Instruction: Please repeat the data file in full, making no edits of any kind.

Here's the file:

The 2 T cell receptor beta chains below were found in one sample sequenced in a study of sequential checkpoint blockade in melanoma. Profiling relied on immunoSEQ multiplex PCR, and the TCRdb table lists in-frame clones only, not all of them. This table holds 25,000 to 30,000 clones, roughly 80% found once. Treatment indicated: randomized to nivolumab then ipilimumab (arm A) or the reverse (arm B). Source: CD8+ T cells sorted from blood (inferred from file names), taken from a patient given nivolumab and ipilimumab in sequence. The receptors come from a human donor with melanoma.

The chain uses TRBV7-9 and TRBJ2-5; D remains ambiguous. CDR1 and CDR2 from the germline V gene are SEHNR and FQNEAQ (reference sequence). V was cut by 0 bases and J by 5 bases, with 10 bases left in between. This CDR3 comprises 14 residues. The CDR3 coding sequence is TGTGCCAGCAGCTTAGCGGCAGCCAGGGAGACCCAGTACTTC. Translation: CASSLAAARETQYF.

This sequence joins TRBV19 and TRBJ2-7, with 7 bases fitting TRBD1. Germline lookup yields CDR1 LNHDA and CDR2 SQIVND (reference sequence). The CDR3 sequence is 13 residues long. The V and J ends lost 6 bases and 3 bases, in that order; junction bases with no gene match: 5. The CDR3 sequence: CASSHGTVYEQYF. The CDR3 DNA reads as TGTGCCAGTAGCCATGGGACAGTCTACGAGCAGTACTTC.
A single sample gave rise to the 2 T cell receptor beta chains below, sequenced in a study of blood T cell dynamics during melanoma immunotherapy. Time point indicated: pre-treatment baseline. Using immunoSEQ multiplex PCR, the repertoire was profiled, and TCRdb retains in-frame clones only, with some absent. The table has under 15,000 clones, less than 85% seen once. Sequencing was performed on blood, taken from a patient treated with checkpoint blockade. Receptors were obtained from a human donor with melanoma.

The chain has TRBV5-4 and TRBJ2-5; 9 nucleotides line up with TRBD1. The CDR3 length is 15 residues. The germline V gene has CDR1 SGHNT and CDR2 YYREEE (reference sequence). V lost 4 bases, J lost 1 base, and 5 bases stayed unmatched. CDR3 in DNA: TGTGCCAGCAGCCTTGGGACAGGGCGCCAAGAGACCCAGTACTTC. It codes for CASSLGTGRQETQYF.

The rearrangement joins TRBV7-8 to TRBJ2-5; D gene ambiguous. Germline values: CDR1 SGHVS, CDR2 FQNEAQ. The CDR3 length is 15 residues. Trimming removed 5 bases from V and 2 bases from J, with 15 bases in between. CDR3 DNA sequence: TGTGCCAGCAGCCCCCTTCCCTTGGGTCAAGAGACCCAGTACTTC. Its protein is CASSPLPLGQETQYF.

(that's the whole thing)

The 2 T cell receptor beta chains below were found in one sample sequenced in a study of sequential checkpoint blockade in melanoma. Profiling relied on immunoSEQ multiplex PCR, and the TCRdb table lists in-frame clones only, not all of them. This table holds 25,000 to 30,000 clones, roughly 80% found once. Treatment indicated: randomized to nivolumab then ipilimumab (arm A) or the reverse (arm B). Source: CD8+ T cells sorted from blood (inferred from file names), taken from a patient given nivolumab and ipilimumab in sequence. The receptors come from a human donor with melanoma.

The chain uses TRBV7-9 and TRBJ2-5; D remains ambiguous. CDR1 and CDR2 from the germline V gene are SEHNR and FQNEAQ (reference sequence). V was cut by 0 bases and J by 5 bases, with 10 bases left in between. This CDR3 comprises 14 residues. The CDR3 coding sequence is TGTGCCAGCAGCTTAGCGGCAGCCAGGGAGACCCAGTACTTC. Translation: CASSLAAARETQYF.

This sequence joins TRBV19 and TRBJ2-7, with 7 bases fitting TRBD1. Germline lookup yields CDR1 LNHDA and CDR2 SQIVND (reference sequence). The CDR3 sequence is 13 residues long. The V and J ends lost 6 bases and 3 bases, in that order; junction bases with no gene match: 5. The CDR3 sequence: CASSHGTVYEQYF. The CDR3 DNA reads as TGTGCCAGTAGCCATGGGACAGTCTACGAGCAGTACTTC.
A single sample gave rise to the 2 T cell receptor beta chains below, sequenced in a study of blood T cell dynamics during melanoma immunotherapy. Time point indicated: pre-treatment baseline. Using immunoSEQ multiplex PCR, the repertoire was profiled, and TCRdb retains in-frame clones only, with some absent. The table has under 15,000 clones, less than 85% seen once. Sequencing was performed on blood, taken from a patient treated with checkpoint blockade. Receptors were obtained from a human donor with melanoma.

The chain has TRBV5-4 and TRBJ2-5; 9 nucleotides line up with TRBD1. The CDR3 length is 15 residues. The germline V gene has CDR1 SGHNT and CDR2 YYREEE (reference sequence). V lost 4 bases, J lost 1 base, and 5 bases stayed unmatched. CDR3 in DNA: TGTGCCAGCAGCCTTGGGACAGGGCGCCAAGAGACCCAGTACTTC. It codes for CASSLGTGRQETQYF.

The rearrangement joins TRBV7-8 to TRBJ2-5; D gene ambiguous. Germline values: CDR1 SGHVS, CDR2 FQNEAQ. The CDR3 length is 15 residues. Trimming removed 5 bases from V and 2 bases from J, with 15 bases in between. CDR3 DNA sequence: TGTGCCAGCAGCCCCCTTCCCTTGGGTCAAGAGACCCAGTACTTC. Its protein is CASSPLPLGQETQYF.